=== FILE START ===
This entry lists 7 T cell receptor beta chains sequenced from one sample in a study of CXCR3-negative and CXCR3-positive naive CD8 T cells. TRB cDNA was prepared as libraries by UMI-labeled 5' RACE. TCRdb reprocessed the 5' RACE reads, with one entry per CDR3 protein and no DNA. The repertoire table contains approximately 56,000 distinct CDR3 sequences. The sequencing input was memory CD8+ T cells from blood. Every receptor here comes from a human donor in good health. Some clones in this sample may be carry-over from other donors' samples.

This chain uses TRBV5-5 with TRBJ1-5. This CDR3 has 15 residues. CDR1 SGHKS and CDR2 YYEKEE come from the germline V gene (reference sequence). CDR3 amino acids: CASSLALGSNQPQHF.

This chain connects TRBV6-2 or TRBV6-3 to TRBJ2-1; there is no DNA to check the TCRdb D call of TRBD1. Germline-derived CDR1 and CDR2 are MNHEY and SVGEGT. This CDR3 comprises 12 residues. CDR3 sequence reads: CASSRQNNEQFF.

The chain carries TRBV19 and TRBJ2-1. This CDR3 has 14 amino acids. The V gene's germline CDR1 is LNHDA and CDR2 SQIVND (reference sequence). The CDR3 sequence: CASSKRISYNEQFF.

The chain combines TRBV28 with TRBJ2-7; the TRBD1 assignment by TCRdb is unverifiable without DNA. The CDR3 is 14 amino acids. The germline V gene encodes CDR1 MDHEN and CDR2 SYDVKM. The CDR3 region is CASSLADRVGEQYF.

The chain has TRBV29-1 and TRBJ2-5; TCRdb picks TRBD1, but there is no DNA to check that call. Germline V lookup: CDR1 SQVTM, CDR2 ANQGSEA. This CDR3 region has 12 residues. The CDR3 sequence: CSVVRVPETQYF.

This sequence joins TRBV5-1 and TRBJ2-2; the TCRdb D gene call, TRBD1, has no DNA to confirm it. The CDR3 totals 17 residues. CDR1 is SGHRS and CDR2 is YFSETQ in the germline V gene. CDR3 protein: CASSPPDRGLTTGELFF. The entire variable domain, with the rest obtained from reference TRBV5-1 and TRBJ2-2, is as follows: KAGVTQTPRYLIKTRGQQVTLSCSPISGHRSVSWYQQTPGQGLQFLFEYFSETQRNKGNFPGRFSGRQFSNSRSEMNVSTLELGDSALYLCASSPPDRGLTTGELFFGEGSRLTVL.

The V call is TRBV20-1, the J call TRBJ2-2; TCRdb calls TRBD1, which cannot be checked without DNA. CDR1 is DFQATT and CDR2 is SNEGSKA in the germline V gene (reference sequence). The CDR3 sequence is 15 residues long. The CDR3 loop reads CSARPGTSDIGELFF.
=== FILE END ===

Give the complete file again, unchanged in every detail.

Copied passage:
This entry lists 7 T cell receptor beta chains sequenced from one sample in a study of CXCR3-negative and CXCR3-positive naive CD8 T cells. TRB cDNA was prepared as libraries by UMI-labeled 5' RACE. TCRdb reprocessed the 5' RACE reads, with one entry per CDR3 protein and no DNA. The repertoire table contains approximately 56,000 distinct CDR3 sequences. The sequencing input was memory CD8+ T cells from blood. Every receptor here comes from a human donor in good health. Some clones in this sample may be carry-over from other donors' samples.

This chain uses TRBV5-5 with TRBJ1-5. This CDR3 has 15 residues. CDR1 SGHKS and CDR2 YYEKEE come from the germline V gene (reference sequence). CDR3 amino acids: CASSLALGSNQPQHF.

This chain connects TRBV6-2 or TRBV6-3 to TRBJ2-1; there is no DNA to check the TCRdb D call of TRBD1. Germline-derived CDR1 and CDR2 are MNHEY and SVGEGT. This CDR3 comprises 12 residues. CDR3 sequence reads: CASSRQNNEQFF.

The chain carries TRBV19 and TRBJ2-1. This CDR3 has 14 amino acids. The V gene's germline CDR1 is LNHDA and CDR2 SQIVND (reference sequence). The CDR3 sequence: CASSKRISYNEQFF.

The chain combines TRBV28 with TRBJ2-7; the TRBD1 assignment by TCRdb is unverifiable without DNA. The CDR3 is 14 amino acids. The germline V gene encodes CDR1 MDHEN and CDR2 SYDVKM. The CDR3 region is CASSLADRVGEQYF.

The chain has TRBV29-1 and TRBJ2-5; TCRdb picks TRBD1, but there is no DNA to check that call. Germline V lookup: CDR1 SQVTM, CDR2 ANQGSEA. This CDR3 region has 12 residues. The CDR3 sequence: CSVVRVPETQYF.

This sequence joins TRBV5-1 and TRBJ2-2; the TCRdb D gene call, TRBD1, has no DNA to confirm it. The CDR3 totals 17 residues. CDR1 is SGHRS and CDR2 is YFSETQ in the germline V gene. CDR3 protein: CASSPPDRGLTTGELFF. The entire variable domain, with the rest obtained from reference TRBV5-1 and TRBJ2-2, is as follows: KAGVTQTPRYLIKTRGQQVTLSCSPISGHRSVSWYQQTPGQGLQFLFEYFSETQRNKGNFPGRFSGRQFSNSRSEMNVSTLELGDSALYLCASSPPDRGLTTGELFFGEGSRLTVL.

The V call is TRBV20-1, the J call TRBJ2-2; TCRdb calls TRBD1, which cannot be checked without DNA. CDR1 is DFQATT and CDR2 is SNEGSKA in the germline V gene (reference sequence). The CDR3 sequence is 15 residues long. The CDR3 loop reads CSARPGTSDIGELFF.